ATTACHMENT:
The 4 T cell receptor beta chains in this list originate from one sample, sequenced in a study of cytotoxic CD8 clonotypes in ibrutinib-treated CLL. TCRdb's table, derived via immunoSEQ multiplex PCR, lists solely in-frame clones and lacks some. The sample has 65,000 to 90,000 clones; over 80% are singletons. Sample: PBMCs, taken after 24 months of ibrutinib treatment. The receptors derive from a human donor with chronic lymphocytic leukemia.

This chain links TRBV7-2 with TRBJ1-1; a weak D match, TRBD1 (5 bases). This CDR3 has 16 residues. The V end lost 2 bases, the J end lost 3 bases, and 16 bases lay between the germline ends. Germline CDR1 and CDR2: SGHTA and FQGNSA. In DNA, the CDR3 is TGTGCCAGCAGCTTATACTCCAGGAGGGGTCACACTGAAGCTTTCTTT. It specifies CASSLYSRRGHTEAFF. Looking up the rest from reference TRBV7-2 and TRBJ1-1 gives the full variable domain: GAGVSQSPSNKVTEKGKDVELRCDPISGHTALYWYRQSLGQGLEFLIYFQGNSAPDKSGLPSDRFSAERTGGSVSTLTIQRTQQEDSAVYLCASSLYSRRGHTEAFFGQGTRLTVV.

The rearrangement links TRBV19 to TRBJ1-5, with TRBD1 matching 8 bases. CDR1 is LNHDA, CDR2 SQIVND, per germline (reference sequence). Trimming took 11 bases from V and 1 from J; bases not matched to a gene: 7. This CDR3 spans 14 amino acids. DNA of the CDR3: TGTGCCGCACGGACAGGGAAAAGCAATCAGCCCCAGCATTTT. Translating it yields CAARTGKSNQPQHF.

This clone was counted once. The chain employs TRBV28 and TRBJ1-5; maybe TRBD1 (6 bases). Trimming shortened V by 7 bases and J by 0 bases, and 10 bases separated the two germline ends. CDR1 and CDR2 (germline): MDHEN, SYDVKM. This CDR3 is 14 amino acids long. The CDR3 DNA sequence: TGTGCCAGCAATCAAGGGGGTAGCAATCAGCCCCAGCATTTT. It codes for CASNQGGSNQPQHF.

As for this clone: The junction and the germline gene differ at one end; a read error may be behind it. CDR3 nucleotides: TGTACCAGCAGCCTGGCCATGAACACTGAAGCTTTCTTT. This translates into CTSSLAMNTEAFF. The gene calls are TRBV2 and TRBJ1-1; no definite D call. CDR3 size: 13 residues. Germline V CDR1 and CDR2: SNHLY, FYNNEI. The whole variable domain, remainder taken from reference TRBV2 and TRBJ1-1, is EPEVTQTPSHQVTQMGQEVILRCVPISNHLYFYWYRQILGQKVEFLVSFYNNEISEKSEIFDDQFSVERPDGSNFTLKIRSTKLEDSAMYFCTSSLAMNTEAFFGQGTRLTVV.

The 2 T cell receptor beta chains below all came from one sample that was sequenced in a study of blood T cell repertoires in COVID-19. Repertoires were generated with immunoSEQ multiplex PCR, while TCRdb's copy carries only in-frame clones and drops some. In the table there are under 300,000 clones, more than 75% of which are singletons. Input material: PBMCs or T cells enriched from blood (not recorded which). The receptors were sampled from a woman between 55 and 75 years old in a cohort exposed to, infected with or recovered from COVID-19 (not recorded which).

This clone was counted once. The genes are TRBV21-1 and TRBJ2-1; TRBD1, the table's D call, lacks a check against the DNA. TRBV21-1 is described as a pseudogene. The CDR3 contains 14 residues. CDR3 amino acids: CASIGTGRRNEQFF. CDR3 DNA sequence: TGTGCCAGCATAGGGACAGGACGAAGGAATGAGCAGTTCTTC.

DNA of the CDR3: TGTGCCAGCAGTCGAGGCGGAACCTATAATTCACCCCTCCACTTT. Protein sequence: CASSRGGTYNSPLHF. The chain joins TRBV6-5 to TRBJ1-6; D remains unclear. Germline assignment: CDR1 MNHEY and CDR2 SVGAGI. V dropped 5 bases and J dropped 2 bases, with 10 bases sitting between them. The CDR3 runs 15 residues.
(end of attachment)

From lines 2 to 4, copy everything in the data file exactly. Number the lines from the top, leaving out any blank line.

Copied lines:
This chain links TRBV7-2 with TRBJ1-1; a weak D match, TRBD1 (5 bases). This CDR3 has 16 residues. The V end lost 2 bases, the J end lost 3 bases, and 16 bases lay between the germline ends. Germline CDR1 and CDR2: SGHTA and FQGNSA. In DNA, the CDR3 is TGTGCCAGCAGCTTATACTCCAGGAGGGGTCACACTGAAGCTTTCTTT. It specifies CASSLYSRRGHTEAFF. Looking up the rest from reference TRBV7-2 and TRBJ1-1 gives the full variable domain: GAGVSQSPSNKVTEKGKDVELRCDPISGHTALYWYRQSLGQGLEFLIYFQGNSAPDKSGLPSDRFSAERTGGSVSTLTIQRTQQEDSAVYLCASSLYSRRGHTEAFFGQGTRLTVV.

The rearrangement links TRBV19 to TRBJ1-5, with TRBD1 matching 8 bases. CDR1 is LNHDA, CDR2 SQIVND, per germline (reference sequence). Trimming took 11 bases from V and 1 from J; bases not matched to a gene: 7. This CDR3 spans 14 amino acids. DNA of the CDR3: TGTGCCGCACGGACAGGGAAAAGCAATCAGCCCCAGCATTTT. Translating it yields CAARTGKSNQPQHF.

This clone was counted once. The chain employs TRBV28 and TRBJ1-5; maybe TRBD1 (6 bases). Trimming shortened V by 7 bases and J by 0 bases, and 10 bases separated the two germline ends. CDR1 and CDR2 (germline): MDHEN, SYDVKM. This CDR3 is 14 amino acids long. The CDR3 DNA sequence: TGTGCCAGCAATCAAGGGGGTAGCAATCAGCCCCAGCATTTT. It codes for CASNQGGSNQPQHF.